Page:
Dr Orlando Goodall
Profiles

Dr Orlando Goodall

Lecturer in Criminology

School of Law, Criminology and Government (Faculty of Arts and Humanities)

Role

I lecture in criminology at Plymouth University. 

Qualifications

BA - Kingston University London (2012)

MA - University College London (2013)

Ph.D - Cardiff University (2019)

I worked at the International State Crime Initiative (Kings College London) on a major project funded by the ESRC prior to undertaking my Ph.D research.

Teaching interests

I currently teach criminological theory. I am module lead for stage two critical theories of criminology.

My main interests are: 

Critical realist philosophy of (social) science and it's application to explain problems; post-positivist aetiology and meta theory.

Social sciences theory.  

Political economy and structural explanations of harm.

Advancing realist social relations crime scripts.  

Wildlife, rural and food crimes. 

Crimes of the powerful, specifically crimes and harms organised by the state (understood as a social relation).

Research interests

My main research interest currently is advancing the original contributions of mundane fauna crimes and their causal explanations, using realist social relations scripts. This work impacts 'crimes against wildlife', primarily in rural regions, internally related to illicit food enterprise activity.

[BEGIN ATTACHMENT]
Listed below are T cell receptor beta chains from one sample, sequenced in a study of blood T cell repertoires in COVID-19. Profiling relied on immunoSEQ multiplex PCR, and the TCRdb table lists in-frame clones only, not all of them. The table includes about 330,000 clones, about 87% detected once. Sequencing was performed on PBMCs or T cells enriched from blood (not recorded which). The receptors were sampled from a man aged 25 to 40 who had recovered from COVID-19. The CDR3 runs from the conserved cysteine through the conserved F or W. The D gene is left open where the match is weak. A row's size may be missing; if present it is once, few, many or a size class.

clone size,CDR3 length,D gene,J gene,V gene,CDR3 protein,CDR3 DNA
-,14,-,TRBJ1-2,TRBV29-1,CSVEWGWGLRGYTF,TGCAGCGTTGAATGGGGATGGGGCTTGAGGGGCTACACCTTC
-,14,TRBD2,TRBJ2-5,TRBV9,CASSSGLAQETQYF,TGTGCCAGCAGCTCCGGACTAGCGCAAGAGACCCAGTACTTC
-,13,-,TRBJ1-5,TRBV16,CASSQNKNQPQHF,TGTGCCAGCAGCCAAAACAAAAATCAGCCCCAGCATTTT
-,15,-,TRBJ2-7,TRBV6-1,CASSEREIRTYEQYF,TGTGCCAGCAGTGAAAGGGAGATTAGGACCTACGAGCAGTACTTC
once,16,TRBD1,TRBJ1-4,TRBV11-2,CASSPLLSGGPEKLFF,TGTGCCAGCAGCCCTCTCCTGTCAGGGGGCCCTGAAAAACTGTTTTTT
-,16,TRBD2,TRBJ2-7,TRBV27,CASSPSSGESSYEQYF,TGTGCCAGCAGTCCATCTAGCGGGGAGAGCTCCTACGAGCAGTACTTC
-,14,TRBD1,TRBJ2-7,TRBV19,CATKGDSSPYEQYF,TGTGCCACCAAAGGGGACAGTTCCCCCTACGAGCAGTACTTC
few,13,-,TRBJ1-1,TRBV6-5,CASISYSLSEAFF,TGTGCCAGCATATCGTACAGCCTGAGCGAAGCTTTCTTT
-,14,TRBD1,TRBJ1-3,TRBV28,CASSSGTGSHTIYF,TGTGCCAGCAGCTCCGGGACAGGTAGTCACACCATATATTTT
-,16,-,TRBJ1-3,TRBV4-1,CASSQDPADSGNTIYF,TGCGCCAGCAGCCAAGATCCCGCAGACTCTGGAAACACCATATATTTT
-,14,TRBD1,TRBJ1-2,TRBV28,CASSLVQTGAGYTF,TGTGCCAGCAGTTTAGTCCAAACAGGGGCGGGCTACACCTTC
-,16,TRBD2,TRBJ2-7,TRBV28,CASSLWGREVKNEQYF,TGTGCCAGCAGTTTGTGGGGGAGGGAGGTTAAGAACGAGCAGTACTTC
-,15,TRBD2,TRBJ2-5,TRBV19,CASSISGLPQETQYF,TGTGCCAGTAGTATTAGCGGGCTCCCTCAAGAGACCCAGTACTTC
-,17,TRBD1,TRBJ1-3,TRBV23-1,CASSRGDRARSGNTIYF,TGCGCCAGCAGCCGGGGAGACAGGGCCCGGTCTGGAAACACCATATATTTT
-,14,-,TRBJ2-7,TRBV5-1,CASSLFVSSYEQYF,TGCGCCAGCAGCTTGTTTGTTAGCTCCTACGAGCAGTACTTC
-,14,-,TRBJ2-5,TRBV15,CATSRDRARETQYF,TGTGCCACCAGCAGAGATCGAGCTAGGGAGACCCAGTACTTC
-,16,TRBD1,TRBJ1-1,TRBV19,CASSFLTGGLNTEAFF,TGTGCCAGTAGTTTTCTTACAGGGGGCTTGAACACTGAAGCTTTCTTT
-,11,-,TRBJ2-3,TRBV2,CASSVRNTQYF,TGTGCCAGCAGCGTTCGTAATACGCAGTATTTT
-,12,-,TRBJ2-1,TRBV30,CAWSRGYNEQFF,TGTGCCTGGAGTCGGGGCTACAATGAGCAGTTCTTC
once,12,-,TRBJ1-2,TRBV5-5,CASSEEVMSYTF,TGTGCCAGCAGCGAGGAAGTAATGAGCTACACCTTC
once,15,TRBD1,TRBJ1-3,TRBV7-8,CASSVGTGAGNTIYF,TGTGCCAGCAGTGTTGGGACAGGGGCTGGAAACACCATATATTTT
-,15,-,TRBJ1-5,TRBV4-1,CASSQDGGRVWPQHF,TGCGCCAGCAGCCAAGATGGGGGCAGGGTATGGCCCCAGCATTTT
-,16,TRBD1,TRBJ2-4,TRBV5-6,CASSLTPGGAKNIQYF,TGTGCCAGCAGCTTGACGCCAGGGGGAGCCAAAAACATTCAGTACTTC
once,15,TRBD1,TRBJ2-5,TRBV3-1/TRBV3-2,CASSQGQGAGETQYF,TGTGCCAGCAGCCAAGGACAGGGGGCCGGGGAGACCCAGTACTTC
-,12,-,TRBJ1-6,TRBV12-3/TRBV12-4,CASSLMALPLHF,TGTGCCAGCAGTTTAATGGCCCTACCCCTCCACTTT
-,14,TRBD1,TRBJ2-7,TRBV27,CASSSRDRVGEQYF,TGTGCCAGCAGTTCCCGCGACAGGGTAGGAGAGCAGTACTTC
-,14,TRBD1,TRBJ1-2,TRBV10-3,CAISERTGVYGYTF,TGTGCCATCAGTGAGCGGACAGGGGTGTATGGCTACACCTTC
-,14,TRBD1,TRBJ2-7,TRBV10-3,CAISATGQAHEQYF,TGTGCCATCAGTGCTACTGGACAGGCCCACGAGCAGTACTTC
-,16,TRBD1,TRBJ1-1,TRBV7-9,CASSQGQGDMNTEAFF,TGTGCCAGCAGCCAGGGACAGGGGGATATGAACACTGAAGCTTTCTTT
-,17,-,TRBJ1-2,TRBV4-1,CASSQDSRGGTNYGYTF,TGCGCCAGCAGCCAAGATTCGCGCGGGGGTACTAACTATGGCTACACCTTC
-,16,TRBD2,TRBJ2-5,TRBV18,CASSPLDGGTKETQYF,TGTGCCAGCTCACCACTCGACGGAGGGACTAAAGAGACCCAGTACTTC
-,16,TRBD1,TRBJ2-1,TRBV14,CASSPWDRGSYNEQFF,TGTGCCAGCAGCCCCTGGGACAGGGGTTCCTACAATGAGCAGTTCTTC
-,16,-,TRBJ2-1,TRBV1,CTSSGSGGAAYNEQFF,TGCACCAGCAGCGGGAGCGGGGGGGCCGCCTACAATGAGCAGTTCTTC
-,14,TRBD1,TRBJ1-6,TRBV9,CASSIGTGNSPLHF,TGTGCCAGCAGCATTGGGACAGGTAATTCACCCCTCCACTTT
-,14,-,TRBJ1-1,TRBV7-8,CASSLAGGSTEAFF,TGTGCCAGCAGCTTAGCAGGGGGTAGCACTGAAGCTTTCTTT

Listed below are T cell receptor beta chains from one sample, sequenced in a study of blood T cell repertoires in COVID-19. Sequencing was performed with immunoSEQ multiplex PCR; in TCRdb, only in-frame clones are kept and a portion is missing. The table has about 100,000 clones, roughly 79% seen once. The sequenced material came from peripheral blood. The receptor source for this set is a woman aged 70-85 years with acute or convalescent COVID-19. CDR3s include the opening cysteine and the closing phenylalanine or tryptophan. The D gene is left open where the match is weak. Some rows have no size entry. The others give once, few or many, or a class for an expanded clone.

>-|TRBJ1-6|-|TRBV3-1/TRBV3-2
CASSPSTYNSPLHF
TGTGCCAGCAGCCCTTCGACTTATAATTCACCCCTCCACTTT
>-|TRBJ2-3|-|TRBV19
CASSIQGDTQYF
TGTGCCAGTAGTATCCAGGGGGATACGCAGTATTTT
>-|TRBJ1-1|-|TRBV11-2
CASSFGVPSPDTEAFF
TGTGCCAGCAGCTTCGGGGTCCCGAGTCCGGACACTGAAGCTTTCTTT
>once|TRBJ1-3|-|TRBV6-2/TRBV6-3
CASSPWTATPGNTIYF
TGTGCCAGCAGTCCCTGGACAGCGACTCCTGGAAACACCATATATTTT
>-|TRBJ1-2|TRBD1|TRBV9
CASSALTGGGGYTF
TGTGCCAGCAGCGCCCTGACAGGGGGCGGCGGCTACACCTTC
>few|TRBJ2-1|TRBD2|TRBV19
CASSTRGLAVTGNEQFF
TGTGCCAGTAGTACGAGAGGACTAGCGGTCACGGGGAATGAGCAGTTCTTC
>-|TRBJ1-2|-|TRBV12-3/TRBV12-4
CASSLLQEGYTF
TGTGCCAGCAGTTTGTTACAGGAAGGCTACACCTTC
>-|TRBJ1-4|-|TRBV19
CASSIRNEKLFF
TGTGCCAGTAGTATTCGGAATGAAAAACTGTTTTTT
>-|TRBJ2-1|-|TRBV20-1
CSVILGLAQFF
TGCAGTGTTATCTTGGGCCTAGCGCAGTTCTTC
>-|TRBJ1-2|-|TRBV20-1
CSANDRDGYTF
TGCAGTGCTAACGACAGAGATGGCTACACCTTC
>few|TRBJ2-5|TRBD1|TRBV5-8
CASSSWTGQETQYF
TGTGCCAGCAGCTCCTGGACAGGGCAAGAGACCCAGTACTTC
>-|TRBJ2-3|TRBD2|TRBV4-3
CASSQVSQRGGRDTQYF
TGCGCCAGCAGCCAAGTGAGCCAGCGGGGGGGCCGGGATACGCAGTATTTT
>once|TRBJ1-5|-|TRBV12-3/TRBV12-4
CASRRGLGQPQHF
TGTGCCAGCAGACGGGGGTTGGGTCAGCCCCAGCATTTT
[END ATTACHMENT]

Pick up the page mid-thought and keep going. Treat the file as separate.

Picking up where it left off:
The research has policy implications for reducing crimes against mundane fauna within rural and meat enterprise processes; crimes which are causing unnecessary suffering to non-human species and have the potential to cause a public health crisis. 

Further, the research is re-conceptualising crimes against relatively common un-owned fauna and advancing a more precise account of the problem.

Other research

In addition to a book introducing the concept of mundane fauna crime, I am researching mundane fauna crimes as the unintended outcomes of environmental legislation (political economic conditions). In conjunction with this research I am currently working toward a 'wildlife crimes of the powerful' perspective.